DaiSifu Andreas Gross
DaiSifu Andreas Gross
8th Master degree
Co-director of the EWTO
Head of the Trainer Academy Heidelberg
Master of Sport Pedagogy
WingTsun for me is life management. You can learn with it how to cope with the forces that come at you in life from within and from outside.
Why did you start with WingTsun?
In my youth was the great time of the KungFu movies. They awakened my curiosity for martial arts. At that time, I made no distinction between self-defense and martial arts. Later, when I enlisted in the German Armed Forces, the aspect of self-defense became increasingly relevant. There I also met my later SiHing Hans-Georg. At that time he was already 9th student grade in a WT school in Saarland. Shortly after that I watched a WingTsun demo of Michael Fries. That was impressive, because Michael Fries was not exactly a giant and could nevertheless defend himself well. Afterwards I registered right there.
Why are you still doing WingTsun?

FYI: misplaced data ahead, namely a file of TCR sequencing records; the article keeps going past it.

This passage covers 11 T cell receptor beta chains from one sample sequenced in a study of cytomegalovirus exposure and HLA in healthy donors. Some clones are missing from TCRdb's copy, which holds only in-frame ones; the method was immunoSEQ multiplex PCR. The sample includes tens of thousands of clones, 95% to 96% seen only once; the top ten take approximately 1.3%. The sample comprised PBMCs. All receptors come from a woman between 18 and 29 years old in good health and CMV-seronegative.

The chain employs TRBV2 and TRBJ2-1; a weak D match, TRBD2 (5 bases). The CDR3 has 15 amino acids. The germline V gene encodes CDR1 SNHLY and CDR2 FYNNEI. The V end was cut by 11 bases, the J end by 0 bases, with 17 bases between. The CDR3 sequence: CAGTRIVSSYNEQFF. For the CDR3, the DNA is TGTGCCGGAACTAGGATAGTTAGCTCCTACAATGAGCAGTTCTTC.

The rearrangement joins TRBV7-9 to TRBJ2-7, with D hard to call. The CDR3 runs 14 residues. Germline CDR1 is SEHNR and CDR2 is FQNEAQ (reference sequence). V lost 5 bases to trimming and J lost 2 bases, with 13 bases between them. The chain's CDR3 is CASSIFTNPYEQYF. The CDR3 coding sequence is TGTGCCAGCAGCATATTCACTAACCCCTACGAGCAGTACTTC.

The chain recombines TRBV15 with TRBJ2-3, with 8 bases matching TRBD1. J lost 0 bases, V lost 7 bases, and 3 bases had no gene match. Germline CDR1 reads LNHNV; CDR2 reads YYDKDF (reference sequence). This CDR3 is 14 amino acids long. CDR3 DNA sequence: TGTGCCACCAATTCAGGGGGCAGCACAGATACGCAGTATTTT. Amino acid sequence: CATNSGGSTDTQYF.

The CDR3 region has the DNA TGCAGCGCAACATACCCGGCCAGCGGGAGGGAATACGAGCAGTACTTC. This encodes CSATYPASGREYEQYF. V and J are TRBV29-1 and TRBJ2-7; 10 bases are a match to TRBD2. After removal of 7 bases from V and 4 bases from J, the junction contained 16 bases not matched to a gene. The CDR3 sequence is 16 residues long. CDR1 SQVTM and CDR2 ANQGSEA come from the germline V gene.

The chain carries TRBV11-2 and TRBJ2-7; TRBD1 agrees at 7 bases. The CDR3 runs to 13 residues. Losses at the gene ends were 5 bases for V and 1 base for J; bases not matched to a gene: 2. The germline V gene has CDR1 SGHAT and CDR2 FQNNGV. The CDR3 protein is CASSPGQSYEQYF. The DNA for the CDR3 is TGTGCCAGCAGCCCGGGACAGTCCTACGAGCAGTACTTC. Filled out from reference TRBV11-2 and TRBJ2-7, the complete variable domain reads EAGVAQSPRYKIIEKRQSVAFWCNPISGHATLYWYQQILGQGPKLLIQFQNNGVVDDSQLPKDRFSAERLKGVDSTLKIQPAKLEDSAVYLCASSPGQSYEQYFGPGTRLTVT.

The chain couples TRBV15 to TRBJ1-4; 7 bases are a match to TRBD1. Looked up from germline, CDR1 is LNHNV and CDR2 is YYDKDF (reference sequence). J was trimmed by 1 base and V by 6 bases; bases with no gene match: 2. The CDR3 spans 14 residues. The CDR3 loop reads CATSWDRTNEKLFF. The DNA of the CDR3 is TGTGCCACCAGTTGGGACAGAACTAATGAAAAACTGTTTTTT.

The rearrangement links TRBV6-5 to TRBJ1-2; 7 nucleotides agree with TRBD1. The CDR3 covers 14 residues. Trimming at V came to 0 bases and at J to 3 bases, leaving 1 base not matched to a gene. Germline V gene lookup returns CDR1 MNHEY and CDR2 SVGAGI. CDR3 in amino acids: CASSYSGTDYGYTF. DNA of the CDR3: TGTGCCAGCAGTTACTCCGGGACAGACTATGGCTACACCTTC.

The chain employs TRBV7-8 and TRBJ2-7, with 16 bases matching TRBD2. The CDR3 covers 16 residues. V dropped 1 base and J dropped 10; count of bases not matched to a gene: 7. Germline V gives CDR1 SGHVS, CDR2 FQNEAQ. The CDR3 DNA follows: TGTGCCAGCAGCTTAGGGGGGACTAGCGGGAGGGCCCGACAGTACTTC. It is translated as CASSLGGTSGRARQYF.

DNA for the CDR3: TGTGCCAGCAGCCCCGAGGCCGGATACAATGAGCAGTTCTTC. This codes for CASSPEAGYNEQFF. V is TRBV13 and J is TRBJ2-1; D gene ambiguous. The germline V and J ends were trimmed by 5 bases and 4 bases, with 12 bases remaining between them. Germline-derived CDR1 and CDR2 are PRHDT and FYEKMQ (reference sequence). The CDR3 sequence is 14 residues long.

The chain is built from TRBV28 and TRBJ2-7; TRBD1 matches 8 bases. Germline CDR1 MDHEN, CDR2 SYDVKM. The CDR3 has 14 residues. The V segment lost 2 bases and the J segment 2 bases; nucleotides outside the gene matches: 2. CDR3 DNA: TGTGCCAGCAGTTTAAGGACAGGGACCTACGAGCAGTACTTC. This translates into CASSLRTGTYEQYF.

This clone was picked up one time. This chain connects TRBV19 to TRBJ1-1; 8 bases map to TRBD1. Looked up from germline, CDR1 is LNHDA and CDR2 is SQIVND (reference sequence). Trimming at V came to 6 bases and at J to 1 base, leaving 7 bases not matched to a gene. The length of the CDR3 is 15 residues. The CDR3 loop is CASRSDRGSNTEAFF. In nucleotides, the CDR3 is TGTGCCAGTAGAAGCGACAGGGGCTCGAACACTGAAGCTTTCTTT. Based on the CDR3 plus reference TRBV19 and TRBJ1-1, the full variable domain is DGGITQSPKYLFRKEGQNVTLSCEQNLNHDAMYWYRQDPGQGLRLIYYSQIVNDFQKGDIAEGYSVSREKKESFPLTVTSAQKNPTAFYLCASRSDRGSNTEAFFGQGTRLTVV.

Because it has convinced me and shown me many ways to deal with forces in life. The principles of WingTsun can be implemented in many areas and help me to cope with different life situations. This applies to both professional and private life. Everywhere you have to deal with forces that affect you. And of course you also fight with forces from within yourself. Because you deal with yourself a lot in WingTsun, you are constantly working on yourself and your own abilities to question critically, to think reflectively. Because WingTsun is structured very principle-oriented, it can also be applied concretely to other situations. One learns in the most diverse areas to yield to greater forces if necessary.
WingTsun is so infinitely complex. Moving is infinitely complex. Fighting is infinitely complex. You can spend a lifetime with it.
Of course, I still do WingTsun not least because it became my profession.
What was your standout WT experience?
WingTsun influenced my whole life and still does in all areas of life. Therefore, it is difficult for me to pick out a single event. Because I went the way from student to manager, there are endless experiences. It is very difficult for me to single out one of them. Let me put it this way: The outstanding thing is the whole.
What changed for you when you received the 1st HG or 5th MG?
Something is a goal until you reach it. The achievement of a goal is always an important event in life. As a 1st HG, I was much more concerned with myself.
The training to become a master was considerably more than just a martial arts technical one. Of course, this also had to do with my role in the EWTO. I grew more and more into my profession, combined with more and more obligations.
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